“Spiritual culture is self-culture … the essence of self-culture is the bringing about a change in oneself, not in the environment… Spiritual culture must be further understood as an intense and sustained self-reflection, self-criticism. It is a ceaseless watchfulness of one’s doings—speech, bodily and mental action. Passions overpower us because of our self-forgetfulness, we are not self-possessed. With mindfulness regained, the passions cease to have hold on us. … the dialectic on the intellectual side is the reflective criticism of the inveterate tendency of the mind to speculate and spin theories …”
Having seen how much ones inner life has an impact on us personally, and, through our interactions, on society as a whole, we can see that it may be in not just our own interests, but also the interests of all society to encourage such introspection. To gain this self-knowledge is not to make judgements on it, not to condemn it as evil or to have a haughty sense of self-importance at ones superior “rationality”. Emotions and passions and dreams, irrational thought they may be, have a great role in defining how we act as humans, and can certainly be for our benefit. But we do not want them to harm us, if this can be avoided. The Bhagavad Gita gives the striking image of Krishna, the incarnation of Divinity, the pure Intellect, holding the reigns of a chariot firm in his hands and guiding the warrior Arjuna in his actions during a great war. In the same way, it is for our benefit that we have awareness of our inner lives, so that we can remain steadfast when passions might lead us to ruin, and when in the most stressful times in our lives we can hold firm when we might be tempted to despair.
The question might come up, of course, as to what sort of direction we want to take if we develop this sense of awareness. What sort of inner life should we be striving to develop? What path should the lifelong evolution of our own selves take? I think that those who are at all inclined to make the sort of introspection discussed here, and consider the question of their own personal development at all, will be naturally inclined to try and better themselves, to practice what I can only call “living intentionally”, that is to say, seeking experiences that will better them, that will test them physically, mentally, and even emotionally and spiritually. The German philosopher Nietzsche described the process as turning life itself into a great work:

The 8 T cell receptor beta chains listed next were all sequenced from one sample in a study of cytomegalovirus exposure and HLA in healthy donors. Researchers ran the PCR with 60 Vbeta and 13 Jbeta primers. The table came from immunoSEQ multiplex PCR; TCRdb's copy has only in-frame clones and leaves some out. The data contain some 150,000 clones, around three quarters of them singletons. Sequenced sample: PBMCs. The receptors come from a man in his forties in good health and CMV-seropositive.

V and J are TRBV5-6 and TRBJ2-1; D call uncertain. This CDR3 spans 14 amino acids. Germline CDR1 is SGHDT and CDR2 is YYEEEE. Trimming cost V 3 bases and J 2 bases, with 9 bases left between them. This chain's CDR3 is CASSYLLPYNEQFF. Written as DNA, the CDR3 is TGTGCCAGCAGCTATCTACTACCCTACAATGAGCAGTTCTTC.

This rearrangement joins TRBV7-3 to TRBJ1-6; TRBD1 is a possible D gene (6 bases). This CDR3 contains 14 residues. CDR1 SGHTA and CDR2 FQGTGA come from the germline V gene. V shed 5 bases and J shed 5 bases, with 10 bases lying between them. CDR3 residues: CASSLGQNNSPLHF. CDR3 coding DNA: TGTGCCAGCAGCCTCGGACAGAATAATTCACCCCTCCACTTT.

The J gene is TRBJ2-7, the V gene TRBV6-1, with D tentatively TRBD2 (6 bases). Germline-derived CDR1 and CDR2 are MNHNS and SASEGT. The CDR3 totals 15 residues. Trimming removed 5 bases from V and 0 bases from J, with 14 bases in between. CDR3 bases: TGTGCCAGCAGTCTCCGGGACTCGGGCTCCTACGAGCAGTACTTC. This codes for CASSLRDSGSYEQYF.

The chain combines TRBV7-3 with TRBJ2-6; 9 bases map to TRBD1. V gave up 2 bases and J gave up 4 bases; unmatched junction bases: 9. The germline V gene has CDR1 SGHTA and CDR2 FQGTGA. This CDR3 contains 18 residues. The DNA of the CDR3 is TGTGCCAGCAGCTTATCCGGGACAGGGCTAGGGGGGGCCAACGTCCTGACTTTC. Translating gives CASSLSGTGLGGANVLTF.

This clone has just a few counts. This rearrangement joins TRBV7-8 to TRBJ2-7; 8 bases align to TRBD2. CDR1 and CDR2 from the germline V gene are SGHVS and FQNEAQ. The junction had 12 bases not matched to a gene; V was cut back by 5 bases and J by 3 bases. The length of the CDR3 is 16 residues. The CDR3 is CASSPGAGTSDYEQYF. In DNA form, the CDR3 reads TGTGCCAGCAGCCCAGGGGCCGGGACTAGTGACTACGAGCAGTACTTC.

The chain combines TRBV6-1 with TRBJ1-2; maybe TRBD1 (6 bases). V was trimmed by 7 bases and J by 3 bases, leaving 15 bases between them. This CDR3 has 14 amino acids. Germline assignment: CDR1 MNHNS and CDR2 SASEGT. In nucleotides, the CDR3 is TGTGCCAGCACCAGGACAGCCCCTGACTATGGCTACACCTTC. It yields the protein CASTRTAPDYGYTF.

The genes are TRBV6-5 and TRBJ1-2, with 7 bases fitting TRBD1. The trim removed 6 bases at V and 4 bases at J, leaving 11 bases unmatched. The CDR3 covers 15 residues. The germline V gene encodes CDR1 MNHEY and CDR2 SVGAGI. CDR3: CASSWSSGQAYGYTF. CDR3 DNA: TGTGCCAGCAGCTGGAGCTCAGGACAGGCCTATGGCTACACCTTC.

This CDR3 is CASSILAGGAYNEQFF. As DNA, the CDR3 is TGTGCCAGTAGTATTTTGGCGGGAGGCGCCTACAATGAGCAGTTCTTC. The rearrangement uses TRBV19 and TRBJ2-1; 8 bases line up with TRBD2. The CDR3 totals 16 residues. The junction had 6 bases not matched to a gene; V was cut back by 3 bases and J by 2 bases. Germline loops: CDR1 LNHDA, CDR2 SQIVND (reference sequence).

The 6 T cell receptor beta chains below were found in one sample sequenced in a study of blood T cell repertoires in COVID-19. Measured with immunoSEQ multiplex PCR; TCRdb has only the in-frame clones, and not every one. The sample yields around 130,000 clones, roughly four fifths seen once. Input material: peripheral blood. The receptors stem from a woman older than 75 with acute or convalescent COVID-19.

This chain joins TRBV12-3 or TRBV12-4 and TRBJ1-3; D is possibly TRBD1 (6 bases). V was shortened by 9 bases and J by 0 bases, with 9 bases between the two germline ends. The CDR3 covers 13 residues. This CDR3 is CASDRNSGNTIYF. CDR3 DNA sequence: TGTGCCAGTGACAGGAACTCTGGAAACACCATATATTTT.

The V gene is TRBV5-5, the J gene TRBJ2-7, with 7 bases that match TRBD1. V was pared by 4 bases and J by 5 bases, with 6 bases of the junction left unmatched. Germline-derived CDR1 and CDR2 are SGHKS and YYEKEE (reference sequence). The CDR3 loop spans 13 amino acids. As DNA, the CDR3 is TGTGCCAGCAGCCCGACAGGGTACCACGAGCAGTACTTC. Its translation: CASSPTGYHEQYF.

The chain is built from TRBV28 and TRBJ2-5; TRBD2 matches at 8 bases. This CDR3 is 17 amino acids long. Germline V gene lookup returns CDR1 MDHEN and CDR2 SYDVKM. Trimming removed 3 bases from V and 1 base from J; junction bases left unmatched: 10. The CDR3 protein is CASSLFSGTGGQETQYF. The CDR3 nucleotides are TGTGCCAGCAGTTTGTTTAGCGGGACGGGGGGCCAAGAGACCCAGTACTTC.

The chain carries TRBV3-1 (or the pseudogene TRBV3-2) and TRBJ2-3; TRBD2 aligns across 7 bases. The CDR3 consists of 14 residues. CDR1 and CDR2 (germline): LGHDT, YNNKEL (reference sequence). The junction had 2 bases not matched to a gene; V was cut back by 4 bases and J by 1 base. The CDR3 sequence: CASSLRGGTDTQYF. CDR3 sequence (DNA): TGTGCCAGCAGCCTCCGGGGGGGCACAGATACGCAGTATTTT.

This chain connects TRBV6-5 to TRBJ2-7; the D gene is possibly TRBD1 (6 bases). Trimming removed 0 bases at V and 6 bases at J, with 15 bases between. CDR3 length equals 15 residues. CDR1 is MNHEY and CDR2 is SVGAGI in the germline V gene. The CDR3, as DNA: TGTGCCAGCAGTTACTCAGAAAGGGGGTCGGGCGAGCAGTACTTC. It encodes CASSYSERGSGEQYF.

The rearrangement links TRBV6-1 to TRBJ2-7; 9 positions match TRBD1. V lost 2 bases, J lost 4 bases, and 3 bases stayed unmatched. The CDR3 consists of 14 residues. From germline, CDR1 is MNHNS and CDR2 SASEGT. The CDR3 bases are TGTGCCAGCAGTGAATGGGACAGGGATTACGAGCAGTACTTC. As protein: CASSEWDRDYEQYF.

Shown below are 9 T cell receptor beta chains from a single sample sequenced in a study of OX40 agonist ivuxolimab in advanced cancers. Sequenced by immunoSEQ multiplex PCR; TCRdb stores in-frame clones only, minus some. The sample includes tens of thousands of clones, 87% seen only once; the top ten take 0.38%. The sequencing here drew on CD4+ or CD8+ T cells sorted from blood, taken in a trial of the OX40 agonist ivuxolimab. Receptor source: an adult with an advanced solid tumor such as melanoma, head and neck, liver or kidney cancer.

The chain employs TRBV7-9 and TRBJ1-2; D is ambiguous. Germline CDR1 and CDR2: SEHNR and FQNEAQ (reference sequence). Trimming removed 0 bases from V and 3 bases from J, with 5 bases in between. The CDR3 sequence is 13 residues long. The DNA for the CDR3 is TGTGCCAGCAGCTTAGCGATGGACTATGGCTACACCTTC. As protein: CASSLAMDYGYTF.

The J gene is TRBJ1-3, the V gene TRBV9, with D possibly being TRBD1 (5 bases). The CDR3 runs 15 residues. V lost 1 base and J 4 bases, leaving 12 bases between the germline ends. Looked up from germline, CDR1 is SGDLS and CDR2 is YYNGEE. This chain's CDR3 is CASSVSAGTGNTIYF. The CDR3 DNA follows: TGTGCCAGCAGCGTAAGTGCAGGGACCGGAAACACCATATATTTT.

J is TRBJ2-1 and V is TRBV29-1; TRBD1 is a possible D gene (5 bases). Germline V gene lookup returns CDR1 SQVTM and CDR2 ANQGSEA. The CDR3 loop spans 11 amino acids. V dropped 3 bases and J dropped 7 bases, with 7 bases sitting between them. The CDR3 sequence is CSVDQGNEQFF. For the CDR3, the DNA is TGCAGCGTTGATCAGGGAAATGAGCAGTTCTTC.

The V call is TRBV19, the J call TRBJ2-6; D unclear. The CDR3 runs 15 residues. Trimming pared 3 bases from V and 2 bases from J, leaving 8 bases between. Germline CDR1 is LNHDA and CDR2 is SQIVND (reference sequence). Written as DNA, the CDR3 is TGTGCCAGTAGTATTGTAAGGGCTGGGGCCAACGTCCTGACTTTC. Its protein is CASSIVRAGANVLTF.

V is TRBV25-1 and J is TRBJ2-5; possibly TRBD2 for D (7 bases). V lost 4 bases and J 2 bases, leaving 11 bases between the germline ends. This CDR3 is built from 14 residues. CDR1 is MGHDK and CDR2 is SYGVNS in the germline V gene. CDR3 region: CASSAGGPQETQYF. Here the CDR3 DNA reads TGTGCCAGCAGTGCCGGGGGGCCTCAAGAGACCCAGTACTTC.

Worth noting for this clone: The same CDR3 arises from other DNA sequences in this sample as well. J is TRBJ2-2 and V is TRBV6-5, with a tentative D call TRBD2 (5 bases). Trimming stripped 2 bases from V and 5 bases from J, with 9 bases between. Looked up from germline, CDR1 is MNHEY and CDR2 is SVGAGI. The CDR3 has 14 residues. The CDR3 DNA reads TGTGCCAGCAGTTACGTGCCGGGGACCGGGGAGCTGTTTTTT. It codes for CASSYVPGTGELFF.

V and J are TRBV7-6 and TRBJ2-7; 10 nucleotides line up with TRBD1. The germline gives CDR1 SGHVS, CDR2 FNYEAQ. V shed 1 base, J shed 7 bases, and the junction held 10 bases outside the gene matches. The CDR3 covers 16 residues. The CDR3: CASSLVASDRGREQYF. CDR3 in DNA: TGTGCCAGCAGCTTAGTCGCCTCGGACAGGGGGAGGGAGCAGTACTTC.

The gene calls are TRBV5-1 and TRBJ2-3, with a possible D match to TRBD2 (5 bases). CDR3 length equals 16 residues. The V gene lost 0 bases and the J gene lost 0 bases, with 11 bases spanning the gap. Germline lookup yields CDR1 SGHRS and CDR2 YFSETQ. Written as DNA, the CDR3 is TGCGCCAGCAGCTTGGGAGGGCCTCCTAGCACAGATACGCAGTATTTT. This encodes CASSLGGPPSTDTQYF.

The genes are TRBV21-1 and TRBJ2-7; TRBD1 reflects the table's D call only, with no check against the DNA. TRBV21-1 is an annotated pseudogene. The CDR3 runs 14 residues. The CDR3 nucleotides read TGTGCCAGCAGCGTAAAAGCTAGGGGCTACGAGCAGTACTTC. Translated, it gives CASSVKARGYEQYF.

“One thing is needful. — To “give style” to one’s character— a great and rare art! It is practiced by those who survey all the strengths and weaknesses of their nature and then fit them into an artistic plan until every one of them appears as art and reason and even weaknesses delight the eye. Here a large mass of second nature has been added; there a piece of original nature has been removed — both times through long practice and daily work at it. Here the ugly that could not be removed is concealed; there it has been reinterpreted and made sublime. Much that is vague and resisted shaping has been saved and exploited for distant views; it is meant to beckon toward the far and immeasurable.”
That goal, the goal of living well and living intentionally, is in its essence what I believe that the good life (the buen vivir) can and should aim toward. This is the key to displacing the consumer desires of homo economicus as the master and foundation of our economic order, as the common thing uniting communities and used as justification for this or that policy. When the market, the State, the leader of a nation, and the values of our culture(s) are judged by the extent to which they allow the individual, each according to their own nature, to develop a fulfilling life, one in which they develop fulfillment, character, and inner discipline. In the words of Marx, “the free development of each is the condition for the free development of all.”
What sorts of societies can achieve this? What sorts of economic and social arrangements? How do we solve problems among the members of a society? Are there any that are already heading in this direction, forging their own path beyond the sphere of Western hegemony…or for that matter, rebelling from within the West against the consensus? We’ll continue this stream of thought as these posts continue. Do add your thoughts to the comments.